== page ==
When you are moving to South Africa crime and safety will be a major concern. Of course, your and your family's personal safety takes priority when planning to move into unknown places. And if you believe the media reports especially foreign media, travelling or moving to South Africa is a risky adventure.
But trust us when living in South Africa, crime probably will not have to personally affect you, but you need to make your homework before venturing in any new territory. In our concise guide to staying safe in Cape Town, you will find some practical tips for your personal safety when holidaying or living in South Africa.
Occasionally we hear truly unsettling stories about carjackings in South Africa and probably a look into the South African crime statistics does not really put your mind at peace. Still you need to have a look here nevertheless to know what I am talking about. Read more general information on crime in South Africa here.
As in many other parts of the world, cars are often popular targets for criminals and so cars are either stolen from your premises or hijacked at some often well known spots.
The most up-to-date official South Africa crime statistics from September 2015 tell about a steep increase in carjackings over the last year with close to 15,000 carjackings in South Africa. Fortunately, Cape Town is not hit as badly as many other parts of South Africa, especially Gauteng.
Theft of cars is 'big business' as almost every 9 minutes a car is stolen in South Africa.
Special safety precautions should be taken when driving in South Africa with special attention in some areas around Johannesburg and Gauteng. However, recently also some Durban areas were badly affected by this type of crime.
According to an article in the Mercury Newspaper in 2010, the most popular cars taken in car hijackings in South Africa are:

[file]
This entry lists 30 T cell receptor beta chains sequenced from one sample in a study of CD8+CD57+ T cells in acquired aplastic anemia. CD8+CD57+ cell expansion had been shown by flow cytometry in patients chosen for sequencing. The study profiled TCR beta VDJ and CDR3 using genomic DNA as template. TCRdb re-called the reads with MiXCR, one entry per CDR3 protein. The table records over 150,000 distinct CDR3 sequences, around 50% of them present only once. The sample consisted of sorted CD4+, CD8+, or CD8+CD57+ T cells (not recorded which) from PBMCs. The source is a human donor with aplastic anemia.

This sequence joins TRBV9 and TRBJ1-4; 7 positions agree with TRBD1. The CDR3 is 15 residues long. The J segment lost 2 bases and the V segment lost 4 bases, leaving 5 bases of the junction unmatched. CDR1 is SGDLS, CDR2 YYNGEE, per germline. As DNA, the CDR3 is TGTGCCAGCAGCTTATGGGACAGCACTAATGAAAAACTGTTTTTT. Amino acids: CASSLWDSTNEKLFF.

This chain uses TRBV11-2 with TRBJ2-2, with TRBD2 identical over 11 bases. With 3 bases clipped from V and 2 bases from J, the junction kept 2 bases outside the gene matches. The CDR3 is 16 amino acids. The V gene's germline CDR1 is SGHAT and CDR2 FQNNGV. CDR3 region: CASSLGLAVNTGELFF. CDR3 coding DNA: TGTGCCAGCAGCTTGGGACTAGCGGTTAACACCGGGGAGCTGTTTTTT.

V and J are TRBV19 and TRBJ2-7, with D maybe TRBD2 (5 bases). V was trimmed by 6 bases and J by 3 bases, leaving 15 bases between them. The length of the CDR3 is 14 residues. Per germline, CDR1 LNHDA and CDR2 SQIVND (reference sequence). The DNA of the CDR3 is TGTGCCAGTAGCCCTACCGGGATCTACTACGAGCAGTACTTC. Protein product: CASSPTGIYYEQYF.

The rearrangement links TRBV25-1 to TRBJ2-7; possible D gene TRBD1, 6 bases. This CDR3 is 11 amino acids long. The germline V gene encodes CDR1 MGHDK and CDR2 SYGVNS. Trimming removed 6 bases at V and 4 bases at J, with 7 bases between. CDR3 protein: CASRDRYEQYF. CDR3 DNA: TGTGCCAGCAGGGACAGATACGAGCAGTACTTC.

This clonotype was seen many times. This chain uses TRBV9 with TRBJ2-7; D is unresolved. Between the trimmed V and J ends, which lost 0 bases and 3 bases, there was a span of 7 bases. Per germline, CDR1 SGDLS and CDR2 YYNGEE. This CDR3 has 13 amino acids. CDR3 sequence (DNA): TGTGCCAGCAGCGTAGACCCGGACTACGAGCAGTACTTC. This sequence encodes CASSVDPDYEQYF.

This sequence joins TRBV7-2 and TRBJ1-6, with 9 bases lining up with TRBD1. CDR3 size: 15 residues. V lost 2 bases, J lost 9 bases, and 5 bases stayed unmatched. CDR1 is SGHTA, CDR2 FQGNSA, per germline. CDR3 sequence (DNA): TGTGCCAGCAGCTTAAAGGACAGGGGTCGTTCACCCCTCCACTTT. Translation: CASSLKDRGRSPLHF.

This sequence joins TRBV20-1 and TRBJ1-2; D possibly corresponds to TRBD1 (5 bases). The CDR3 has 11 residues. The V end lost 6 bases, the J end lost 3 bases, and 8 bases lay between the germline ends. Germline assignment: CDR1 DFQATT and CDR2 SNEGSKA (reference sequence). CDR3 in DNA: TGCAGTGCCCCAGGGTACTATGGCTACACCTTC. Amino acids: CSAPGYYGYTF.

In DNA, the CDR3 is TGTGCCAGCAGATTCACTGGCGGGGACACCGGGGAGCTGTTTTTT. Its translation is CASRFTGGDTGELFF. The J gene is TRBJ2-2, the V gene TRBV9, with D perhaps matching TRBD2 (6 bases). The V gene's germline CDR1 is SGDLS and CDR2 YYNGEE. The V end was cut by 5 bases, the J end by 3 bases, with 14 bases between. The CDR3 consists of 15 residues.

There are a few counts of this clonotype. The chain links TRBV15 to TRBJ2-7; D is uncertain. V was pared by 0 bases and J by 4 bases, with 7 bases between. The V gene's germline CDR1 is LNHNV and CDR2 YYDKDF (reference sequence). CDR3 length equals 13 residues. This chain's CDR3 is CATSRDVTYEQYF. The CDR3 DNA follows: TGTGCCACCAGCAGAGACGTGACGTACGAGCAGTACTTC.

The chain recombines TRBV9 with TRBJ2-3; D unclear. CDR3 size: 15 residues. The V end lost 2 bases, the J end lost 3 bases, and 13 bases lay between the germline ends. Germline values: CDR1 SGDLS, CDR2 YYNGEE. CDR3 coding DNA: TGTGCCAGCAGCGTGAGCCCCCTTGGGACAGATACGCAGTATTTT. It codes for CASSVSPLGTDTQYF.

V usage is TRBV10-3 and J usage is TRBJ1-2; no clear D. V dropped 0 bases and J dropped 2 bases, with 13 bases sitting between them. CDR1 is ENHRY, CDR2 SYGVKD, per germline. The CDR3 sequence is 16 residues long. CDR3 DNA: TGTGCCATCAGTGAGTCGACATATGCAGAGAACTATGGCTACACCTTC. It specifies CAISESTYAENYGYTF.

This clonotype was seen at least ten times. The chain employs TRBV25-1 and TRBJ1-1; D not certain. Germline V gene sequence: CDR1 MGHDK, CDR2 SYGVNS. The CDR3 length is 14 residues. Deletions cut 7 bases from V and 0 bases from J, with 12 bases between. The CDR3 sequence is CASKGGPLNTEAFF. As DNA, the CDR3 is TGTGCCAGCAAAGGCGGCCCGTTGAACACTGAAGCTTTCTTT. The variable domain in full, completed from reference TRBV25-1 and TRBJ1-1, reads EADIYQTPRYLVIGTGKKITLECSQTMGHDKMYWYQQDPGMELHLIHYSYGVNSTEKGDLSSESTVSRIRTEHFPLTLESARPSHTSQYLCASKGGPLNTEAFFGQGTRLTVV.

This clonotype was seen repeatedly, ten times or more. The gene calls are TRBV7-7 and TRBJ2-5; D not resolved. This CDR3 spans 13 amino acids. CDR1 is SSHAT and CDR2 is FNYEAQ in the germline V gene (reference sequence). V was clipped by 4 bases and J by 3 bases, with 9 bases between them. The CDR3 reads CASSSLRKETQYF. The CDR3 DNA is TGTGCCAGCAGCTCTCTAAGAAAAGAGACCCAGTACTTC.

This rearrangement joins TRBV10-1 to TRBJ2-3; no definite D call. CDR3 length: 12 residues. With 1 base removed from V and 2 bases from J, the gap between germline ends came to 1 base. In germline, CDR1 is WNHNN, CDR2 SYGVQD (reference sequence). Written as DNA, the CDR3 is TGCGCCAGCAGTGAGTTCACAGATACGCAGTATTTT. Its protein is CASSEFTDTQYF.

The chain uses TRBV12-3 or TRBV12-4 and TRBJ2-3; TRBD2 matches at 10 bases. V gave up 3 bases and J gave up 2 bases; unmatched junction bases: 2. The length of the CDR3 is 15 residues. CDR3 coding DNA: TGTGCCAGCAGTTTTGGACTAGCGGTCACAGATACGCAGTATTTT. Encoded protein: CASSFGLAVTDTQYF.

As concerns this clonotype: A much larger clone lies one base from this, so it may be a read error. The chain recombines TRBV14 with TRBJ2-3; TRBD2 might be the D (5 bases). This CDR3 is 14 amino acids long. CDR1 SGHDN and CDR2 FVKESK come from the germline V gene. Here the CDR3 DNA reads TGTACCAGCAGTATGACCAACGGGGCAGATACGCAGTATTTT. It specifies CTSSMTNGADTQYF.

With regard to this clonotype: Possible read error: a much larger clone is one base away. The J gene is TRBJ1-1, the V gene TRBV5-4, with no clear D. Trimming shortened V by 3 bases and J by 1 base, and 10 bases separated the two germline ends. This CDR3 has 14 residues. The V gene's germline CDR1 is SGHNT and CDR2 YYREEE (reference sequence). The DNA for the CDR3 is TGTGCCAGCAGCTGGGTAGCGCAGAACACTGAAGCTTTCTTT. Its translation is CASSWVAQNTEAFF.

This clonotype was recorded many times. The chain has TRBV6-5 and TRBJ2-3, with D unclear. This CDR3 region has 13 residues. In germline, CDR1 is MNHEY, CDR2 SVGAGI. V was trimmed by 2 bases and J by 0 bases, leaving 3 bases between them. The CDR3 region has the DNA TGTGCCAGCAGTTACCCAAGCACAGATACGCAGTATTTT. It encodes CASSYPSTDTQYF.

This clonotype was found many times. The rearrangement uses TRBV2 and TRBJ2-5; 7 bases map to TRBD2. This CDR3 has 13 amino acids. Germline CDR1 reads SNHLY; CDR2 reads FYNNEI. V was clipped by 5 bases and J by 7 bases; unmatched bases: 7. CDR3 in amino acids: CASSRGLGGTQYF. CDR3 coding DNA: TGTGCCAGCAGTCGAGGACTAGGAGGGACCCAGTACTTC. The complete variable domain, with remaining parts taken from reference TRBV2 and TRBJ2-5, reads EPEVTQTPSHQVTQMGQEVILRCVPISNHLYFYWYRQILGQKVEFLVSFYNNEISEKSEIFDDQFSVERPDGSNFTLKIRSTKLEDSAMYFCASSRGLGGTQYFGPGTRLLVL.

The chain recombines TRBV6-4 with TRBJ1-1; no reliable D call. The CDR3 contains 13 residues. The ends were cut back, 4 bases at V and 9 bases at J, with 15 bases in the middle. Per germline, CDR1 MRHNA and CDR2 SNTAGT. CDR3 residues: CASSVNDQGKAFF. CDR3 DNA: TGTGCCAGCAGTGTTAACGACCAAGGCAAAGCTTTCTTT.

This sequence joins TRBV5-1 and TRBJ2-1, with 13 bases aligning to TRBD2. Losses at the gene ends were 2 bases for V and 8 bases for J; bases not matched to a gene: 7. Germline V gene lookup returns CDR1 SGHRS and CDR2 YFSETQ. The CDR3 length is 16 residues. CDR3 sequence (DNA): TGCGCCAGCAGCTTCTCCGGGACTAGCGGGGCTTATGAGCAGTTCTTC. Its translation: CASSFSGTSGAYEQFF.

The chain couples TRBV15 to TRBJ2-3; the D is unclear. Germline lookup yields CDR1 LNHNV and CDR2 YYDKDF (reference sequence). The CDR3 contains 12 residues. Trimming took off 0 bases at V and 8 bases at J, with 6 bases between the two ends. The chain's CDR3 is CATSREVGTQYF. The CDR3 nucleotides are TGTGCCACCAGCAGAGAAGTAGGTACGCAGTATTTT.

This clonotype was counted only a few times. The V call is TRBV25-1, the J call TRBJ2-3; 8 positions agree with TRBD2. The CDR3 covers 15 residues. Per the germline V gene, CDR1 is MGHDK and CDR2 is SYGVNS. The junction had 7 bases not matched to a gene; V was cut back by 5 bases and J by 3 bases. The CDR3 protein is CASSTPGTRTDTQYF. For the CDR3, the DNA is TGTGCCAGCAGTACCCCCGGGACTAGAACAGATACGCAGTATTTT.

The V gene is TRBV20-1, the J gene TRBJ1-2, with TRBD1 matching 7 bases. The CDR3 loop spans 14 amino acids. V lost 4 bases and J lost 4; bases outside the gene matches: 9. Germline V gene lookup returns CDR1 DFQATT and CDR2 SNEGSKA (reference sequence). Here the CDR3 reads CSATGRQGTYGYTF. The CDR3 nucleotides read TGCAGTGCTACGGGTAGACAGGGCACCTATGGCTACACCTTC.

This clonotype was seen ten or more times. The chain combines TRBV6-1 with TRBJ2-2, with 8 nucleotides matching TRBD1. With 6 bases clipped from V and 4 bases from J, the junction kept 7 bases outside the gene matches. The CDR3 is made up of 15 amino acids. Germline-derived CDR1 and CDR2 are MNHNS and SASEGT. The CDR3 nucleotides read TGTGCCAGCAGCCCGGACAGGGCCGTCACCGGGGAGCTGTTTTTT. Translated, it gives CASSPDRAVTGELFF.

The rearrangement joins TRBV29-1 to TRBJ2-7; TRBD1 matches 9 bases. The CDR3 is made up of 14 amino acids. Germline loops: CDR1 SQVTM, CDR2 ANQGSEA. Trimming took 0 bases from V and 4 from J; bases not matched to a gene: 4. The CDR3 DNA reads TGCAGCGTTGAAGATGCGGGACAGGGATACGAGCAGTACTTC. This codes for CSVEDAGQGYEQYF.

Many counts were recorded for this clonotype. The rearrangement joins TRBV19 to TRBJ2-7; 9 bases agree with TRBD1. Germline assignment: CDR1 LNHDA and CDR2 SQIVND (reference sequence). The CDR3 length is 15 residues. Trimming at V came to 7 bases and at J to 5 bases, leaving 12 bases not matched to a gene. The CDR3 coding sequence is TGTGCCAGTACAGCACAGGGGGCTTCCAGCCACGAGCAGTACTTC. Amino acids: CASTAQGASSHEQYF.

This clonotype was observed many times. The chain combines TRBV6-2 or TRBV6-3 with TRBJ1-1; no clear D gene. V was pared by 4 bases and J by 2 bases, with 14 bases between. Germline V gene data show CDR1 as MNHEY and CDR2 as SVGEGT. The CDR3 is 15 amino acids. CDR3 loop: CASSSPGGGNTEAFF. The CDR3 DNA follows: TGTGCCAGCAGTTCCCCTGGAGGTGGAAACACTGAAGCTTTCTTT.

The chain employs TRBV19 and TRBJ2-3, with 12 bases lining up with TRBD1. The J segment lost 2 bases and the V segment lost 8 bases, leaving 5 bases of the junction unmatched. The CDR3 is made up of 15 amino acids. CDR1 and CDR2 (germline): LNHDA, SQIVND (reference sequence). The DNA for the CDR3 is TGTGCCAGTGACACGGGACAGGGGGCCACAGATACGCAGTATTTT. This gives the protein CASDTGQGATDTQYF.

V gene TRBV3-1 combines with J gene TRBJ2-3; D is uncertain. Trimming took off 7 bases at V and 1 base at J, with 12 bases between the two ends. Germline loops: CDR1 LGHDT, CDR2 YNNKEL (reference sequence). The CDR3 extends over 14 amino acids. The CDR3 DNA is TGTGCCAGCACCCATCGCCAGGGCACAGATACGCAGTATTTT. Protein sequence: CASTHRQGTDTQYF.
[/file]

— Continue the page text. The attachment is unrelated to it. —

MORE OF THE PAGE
Toyota RunX, Toyota Hilux, Toyota Corolla, Opel Corsa bakkies, VW Polo, VW Golf and Isuzu bakkie.
An increase in stolen cars of lower value was noted as well as a decrease in hijackings of large SUV’s (Sports Utility Vehicles). This could be because the more expensive cars are often fitted with highly sophiticated car tracking systems and are easier to notice. However, luxury cars as well as older cars (between 7 and 20 years old) remain the main targets.
According to Police Spokesman Jay Naiker: 'It seems that people are hijacking vehicles because they need transport or want to go on a joy ride. In some instances, they only hijack vehicles so that they can remove the sound systems or other valuables.' He also added that most of the cars were recovered also soon after being hijacked. Also 'there is a trend towards the theft and hijacking of commercial rather than passenger vehicles. Certain models of Toyota Hilux are popular because of the ability to use the engine in Toyota Quantum taxis, the Nissan 1400 is continually popular because it is very simple to steal, the Hyundai H100 is popular, and the Toyota Siyaya minibus taxi."
According to the police statistics on south Africa crime, current hijacking hot spots in KwaZulu Natal include Pinetown, Bayview, Chatsworth and with a recent spike of carjackings in Durban's CBD.
In the Gauteng the hotspots are around Johannesburg Central, Booysens, as well as Bramley, Sandrinham and Sandton. Germiston and Benoni are high risk areas as well.
Please check out the Gauteng map for carjacking hotspots by the South African Police.
In the Western Cape carjackings are luckily not happening near as much as in the other two provinces. But around Cape Town the most risky areas are: Mitchells Plain, Khayelitsha, Nyanga and Gugulethu.
But these are areas where most of the crime happens in Cape Town and these are areas which you should avoid for various reasons. Just go in with people who know these areas and townships well.
Here is a map of the Cape Town areas where most of the carjackings occured in the last year according the South African Police.
Take the points below into account when making your plans or going out. For example allert your armed response team to meet and greet you at your house when coming home on Friday night.
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